University of Central Florida (UCF) researchers could repair and monitor damaged hearts without cutting into a patient's chest with the use of glowing "firefly" stem cells, which are created with the same exact enzyme that makes fireflies glow. The stem cells were engineered by Steven Ebert, an associate professor in UCF's College of Medicine, and the study was funded by the National Institutes of Health and the American Heart Association.
As the "firefly" stem cells develop into healthy heart muscle, they glow brighter and brighter, which allows researchers to watch and determine if the stem cells are working and where exactly they are. To do this, a special camera lens is used under a microscope to see the stem cells without ever having to cut into the patient's chest.
"The question that we answered was, 'How do you follow these cells in the lab and find out where they're going?'" said Ebert.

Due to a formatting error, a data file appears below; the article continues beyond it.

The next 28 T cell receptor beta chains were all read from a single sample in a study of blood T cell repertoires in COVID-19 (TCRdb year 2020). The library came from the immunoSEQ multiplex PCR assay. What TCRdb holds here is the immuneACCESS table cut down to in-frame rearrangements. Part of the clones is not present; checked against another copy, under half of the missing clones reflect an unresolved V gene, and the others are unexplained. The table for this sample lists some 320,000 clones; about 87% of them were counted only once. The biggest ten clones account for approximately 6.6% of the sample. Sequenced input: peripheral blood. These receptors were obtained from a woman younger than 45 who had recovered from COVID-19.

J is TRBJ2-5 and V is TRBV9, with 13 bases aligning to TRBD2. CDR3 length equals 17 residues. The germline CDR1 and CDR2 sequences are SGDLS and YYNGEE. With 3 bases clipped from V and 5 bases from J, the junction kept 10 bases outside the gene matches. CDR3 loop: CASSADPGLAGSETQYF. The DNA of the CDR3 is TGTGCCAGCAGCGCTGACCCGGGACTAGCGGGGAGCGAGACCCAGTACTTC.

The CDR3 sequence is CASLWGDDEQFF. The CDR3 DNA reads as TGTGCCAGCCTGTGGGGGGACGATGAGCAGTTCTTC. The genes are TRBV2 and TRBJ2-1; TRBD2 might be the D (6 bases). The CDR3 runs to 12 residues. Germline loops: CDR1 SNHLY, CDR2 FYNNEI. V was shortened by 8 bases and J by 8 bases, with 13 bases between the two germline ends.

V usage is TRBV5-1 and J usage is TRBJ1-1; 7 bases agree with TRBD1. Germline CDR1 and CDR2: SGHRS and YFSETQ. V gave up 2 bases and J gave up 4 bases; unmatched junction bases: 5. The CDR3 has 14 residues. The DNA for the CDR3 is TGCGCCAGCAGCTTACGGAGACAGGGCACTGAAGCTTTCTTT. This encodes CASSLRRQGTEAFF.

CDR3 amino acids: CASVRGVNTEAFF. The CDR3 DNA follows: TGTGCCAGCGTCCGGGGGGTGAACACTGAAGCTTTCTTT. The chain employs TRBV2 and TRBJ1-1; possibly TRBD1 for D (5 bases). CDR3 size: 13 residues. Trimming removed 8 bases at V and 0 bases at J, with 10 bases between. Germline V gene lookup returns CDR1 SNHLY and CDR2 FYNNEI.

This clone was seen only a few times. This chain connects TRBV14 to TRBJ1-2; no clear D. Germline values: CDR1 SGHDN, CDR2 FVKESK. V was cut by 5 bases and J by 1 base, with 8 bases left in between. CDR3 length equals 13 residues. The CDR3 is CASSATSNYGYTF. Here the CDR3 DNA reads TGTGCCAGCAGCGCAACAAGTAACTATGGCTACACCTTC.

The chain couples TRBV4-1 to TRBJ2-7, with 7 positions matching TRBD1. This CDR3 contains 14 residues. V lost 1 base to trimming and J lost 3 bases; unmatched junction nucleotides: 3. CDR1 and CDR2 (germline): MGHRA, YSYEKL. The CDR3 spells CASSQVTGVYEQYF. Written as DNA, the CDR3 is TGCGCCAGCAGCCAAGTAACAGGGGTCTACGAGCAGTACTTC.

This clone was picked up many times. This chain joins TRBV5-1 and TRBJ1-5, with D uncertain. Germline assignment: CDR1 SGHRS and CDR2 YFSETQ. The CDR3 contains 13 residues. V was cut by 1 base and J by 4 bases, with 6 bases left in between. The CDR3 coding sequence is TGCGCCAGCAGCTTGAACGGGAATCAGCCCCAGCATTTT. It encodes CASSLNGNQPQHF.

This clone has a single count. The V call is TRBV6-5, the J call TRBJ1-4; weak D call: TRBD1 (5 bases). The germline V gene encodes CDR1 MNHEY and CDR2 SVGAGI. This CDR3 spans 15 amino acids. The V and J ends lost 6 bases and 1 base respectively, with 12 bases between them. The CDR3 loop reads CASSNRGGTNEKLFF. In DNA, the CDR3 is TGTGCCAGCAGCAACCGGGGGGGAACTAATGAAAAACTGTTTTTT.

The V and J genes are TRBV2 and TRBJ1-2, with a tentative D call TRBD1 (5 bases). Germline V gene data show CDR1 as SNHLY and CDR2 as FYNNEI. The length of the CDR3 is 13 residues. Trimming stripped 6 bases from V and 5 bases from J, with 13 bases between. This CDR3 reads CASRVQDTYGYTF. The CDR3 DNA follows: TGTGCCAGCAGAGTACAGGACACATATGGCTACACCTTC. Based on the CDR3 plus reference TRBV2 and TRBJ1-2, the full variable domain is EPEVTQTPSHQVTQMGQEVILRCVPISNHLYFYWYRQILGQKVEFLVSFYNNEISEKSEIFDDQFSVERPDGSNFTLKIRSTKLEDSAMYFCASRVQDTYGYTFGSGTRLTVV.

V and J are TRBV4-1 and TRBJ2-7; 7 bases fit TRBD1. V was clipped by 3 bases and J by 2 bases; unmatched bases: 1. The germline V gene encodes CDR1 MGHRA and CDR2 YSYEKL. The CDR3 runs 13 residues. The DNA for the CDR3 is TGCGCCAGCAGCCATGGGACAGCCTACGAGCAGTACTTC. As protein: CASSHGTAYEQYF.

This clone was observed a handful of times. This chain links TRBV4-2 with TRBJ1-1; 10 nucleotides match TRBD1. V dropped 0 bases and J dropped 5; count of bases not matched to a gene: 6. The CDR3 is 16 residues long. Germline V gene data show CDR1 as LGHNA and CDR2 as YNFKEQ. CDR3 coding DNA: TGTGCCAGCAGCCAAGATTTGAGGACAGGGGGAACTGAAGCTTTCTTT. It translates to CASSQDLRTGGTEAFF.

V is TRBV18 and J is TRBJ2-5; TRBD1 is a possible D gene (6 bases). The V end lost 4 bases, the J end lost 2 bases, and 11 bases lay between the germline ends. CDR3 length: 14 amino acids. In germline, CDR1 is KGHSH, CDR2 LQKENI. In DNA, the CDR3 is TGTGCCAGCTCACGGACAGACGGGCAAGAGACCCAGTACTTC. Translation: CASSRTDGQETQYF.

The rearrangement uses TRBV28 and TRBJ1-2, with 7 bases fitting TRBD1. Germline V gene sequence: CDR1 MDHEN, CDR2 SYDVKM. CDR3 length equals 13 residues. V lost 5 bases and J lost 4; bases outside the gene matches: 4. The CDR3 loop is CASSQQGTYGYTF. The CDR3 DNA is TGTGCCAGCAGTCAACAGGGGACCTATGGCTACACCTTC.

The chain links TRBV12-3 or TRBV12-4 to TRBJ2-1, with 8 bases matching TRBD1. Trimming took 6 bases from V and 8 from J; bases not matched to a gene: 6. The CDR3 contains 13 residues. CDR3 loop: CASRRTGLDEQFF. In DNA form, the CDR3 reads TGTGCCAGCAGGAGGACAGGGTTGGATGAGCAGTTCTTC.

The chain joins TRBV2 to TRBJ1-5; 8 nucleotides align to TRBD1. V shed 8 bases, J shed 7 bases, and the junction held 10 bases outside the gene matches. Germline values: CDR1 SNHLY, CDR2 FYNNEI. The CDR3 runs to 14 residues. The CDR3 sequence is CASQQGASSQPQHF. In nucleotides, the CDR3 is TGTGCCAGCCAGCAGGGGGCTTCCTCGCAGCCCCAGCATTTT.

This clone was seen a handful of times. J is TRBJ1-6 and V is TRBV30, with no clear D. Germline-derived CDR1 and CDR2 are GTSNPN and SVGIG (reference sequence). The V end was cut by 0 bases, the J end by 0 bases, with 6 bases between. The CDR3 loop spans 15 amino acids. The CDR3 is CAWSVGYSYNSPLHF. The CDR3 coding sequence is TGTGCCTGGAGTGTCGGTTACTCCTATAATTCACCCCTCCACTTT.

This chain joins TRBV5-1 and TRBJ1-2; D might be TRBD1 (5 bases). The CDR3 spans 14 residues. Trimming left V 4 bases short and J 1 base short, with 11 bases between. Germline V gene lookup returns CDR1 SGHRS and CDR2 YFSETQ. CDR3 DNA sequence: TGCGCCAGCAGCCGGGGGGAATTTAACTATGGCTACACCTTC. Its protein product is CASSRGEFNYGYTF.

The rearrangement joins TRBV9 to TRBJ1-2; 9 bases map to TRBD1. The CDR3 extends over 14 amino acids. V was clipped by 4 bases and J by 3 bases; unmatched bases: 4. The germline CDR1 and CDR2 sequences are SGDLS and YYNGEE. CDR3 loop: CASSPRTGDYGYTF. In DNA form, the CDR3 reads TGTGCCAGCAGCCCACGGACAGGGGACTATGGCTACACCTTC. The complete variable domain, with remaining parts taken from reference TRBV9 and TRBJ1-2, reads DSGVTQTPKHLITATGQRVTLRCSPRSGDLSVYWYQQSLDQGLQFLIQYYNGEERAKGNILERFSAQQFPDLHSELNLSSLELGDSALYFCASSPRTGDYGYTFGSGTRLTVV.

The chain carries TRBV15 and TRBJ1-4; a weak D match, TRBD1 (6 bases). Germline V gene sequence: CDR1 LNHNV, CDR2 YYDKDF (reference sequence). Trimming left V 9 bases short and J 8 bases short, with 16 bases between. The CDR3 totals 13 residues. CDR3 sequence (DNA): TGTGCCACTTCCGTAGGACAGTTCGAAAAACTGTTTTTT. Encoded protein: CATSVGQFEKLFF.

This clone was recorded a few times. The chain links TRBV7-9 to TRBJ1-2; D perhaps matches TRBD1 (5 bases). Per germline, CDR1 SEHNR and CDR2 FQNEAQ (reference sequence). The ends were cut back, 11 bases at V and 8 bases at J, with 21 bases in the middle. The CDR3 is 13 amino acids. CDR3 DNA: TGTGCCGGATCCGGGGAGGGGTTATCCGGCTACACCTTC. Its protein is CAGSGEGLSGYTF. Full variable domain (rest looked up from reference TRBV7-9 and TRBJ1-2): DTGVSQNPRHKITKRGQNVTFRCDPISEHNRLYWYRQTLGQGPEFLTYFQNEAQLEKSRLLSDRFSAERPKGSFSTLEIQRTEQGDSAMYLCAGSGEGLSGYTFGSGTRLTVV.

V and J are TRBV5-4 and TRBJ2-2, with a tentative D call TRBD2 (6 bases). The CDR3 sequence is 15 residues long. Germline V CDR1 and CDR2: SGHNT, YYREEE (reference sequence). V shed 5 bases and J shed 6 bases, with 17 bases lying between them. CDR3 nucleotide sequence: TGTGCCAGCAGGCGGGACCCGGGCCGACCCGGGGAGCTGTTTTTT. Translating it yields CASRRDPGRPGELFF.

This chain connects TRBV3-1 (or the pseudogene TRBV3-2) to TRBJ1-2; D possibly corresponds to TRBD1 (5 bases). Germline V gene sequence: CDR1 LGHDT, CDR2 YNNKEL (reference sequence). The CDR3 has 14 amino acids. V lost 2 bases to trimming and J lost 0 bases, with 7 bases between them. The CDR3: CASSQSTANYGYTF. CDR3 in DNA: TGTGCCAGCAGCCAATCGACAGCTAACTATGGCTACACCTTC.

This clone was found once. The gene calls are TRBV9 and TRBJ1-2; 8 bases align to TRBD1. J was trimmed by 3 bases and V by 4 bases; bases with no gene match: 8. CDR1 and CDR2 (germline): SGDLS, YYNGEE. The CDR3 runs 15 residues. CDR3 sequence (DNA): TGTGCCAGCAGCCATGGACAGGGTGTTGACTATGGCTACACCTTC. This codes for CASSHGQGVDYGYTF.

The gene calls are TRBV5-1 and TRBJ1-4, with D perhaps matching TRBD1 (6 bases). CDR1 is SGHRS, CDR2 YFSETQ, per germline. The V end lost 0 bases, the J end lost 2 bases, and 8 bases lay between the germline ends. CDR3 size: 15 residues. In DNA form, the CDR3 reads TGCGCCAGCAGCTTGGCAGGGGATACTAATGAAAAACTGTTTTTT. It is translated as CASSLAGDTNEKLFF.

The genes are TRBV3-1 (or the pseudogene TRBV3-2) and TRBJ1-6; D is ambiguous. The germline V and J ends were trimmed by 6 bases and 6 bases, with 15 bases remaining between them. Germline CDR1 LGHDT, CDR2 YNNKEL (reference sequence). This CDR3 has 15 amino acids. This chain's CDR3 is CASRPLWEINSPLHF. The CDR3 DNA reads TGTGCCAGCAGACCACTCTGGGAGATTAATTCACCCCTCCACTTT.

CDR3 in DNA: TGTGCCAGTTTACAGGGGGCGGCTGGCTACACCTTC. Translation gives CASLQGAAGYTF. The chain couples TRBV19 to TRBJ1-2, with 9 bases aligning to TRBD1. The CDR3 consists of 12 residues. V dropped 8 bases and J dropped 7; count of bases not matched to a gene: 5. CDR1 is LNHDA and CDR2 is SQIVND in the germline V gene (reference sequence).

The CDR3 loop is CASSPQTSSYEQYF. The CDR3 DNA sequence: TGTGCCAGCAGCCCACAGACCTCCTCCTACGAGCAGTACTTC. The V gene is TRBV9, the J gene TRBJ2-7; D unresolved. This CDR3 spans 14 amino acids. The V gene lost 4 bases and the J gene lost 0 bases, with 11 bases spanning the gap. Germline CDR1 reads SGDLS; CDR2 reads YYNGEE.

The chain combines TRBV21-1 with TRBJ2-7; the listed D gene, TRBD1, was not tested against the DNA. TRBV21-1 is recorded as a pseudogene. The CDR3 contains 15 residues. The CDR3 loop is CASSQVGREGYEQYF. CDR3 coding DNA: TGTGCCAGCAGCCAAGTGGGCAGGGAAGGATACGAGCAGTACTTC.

Up until now, researchers were unsure as to why stem cells "morph" into organs where they are transplanted. They were also unsure of how fast it takes stem cells to do it. But with Ebert's research and use of "firefly" stem cells, these glowing stem cells can be observed step by step.
According to Ebert, the next step in this type of research would be to use these stem cells in a disease model to observe how they heal a damaged heart and determine what sort of environment would help these stem cells become most successful.
Figuring out how these stem cells repair and regenerate heart tissue could help the 17.6 million Americans dealing with coronary disease. In addition, with the use of "firefly" stem cells, the monitoring of the stem cells would not require cutting into the chest anymore.
Posted by Lee Mather
Subscribe now to BioOptics World magazine; it's free!